Updated 2 hours ago There is enough water in South Africa to supply communities and the economy, even if some activities may be constrained, such as agriculture in the Limpopo, says National Planning Commission commissioner Mike Muller. 
Muller was also the director-general from 1997...
South African antenna designer and producer Poynting and provider of professional products, system integration and implementation and commissioning services for the broadcast and telecommunications markets in South Africa, African Union Communications (Aucom),...
Industrial automation giant Festo has been displaying some of the its ongoing research projects and latest automation developments and products at the Hannover industrial fair from April 7 to 11, as part of its Integrated Automation – The Next Steps theme. The...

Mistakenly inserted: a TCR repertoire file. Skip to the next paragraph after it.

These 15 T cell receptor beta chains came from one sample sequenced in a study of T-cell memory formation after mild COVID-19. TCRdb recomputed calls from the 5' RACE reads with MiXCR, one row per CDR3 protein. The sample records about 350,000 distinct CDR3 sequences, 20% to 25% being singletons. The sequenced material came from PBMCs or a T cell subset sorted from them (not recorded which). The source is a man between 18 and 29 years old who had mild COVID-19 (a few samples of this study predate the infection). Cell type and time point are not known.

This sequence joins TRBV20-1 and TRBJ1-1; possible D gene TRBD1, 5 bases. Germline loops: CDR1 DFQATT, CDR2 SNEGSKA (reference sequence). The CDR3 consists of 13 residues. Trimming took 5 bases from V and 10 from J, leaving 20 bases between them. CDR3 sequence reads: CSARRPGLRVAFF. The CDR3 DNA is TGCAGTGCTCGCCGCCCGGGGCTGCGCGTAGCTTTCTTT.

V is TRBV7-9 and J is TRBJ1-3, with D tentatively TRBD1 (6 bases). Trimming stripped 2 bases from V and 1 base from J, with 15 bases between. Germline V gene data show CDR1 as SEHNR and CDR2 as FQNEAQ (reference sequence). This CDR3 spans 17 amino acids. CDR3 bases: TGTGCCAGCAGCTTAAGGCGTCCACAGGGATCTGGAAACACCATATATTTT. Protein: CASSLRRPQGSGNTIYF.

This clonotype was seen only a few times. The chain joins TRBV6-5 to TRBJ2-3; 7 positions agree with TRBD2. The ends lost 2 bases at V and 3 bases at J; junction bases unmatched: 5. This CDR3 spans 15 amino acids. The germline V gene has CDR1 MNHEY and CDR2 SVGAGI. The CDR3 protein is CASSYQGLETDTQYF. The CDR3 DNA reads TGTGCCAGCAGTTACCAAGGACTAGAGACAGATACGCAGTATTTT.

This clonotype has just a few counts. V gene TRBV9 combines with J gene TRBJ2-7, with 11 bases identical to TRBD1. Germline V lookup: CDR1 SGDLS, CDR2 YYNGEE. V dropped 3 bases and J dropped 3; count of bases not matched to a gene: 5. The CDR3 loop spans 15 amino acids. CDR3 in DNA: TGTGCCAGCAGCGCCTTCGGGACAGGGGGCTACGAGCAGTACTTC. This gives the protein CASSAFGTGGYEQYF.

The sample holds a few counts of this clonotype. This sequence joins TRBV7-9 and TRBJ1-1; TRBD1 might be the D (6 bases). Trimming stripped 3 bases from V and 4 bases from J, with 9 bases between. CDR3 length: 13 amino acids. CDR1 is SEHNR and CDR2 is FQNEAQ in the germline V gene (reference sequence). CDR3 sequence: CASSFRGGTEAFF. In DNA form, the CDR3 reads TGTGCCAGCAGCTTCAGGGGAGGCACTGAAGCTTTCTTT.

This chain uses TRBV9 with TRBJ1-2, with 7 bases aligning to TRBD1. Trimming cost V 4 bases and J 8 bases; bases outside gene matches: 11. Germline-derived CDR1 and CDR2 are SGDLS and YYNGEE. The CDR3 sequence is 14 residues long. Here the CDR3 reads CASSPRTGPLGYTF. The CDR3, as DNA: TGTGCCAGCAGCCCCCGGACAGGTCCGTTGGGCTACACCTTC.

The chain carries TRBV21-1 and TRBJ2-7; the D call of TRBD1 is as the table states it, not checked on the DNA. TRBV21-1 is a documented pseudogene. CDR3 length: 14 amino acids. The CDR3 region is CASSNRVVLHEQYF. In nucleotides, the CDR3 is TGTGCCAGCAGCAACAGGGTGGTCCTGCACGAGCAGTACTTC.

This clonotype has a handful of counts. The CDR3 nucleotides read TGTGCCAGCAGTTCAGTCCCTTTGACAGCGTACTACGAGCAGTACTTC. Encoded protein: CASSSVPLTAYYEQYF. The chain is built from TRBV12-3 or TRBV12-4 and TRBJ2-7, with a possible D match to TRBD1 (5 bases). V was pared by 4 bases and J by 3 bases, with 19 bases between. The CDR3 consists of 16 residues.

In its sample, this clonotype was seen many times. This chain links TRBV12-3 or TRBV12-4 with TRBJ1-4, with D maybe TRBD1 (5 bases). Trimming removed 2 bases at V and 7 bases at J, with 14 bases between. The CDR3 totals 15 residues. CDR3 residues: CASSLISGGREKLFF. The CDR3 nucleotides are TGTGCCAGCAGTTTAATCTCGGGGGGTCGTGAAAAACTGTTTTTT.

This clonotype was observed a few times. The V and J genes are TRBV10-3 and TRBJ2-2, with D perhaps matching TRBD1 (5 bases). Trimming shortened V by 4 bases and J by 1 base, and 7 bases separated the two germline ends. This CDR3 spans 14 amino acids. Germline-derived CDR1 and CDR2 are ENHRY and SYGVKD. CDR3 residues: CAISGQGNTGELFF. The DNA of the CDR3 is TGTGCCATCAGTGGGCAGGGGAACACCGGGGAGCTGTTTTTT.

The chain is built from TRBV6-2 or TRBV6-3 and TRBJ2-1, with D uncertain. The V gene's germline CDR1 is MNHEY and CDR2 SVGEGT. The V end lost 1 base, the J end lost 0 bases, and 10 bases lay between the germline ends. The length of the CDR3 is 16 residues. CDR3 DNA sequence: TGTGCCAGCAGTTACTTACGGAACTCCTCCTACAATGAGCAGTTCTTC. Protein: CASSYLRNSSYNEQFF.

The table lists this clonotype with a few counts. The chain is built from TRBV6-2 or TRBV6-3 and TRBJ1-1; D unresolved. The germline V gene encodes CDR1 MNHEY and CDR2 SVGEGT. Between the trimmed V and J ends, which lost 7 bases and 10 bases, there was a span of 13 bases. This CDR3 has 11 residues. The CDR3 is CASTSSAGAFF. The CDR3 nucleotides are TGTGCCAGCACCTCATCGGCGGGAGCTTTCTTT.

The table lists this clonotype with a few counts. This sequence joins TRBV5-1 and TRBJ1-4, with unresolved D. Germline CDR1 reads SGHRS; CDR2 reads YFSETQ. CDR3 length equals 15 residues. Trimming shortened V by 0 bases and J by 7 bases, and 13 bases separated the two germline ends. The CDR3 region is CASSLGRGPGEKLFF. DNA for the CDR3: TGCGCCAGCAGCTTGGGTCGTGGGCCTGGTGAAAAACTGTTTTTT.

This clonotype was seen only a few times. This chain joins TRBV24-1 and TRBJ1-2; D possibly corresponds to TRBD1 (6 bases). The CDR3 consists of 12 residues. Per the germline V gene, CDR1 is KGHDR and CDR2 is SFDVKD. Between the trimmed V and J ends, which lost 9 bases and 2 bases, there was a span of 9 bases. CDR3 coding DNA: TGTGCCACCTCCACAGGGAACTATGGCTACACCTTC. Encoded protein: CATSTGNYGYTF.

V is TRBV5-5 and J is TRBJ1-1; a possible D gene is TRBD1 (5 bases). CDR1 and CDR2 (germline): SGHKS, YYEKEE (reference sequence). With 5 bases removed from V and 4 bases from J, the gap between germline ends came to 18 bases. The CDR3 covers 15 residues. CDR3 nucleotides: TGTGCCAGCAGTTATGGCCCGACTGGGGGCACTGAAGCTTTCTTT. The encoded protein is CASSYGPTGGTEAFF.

South African retail companies are responding to the way in which e-commerce is changing their engagement model with customers by improving customer engagement channels and order fulfilment intelligence, says industrial and retail software company JDA Europe, Middle...
In support of the South African government’s mandate to create more jobs and promote sustainable development, multilevel marketing company Amway’ business model aims to assist government in easing the startup of business and encourage an entrepreneurial mindset...
 
 
 
 
 
 
 
 
 
Alert Close
Embed Code Close
content
Research Reports Close
Research Reports are a product of the
Research Channel Africa. Reports can be bought individually or you can gain full access to all reports as part of a Research Channel Africa subscription.
Find Out More Buy Report
 
 
Close
Engineering News
Completely Re-Engineered
Experience it now. Click here
*website to launch in a few weeks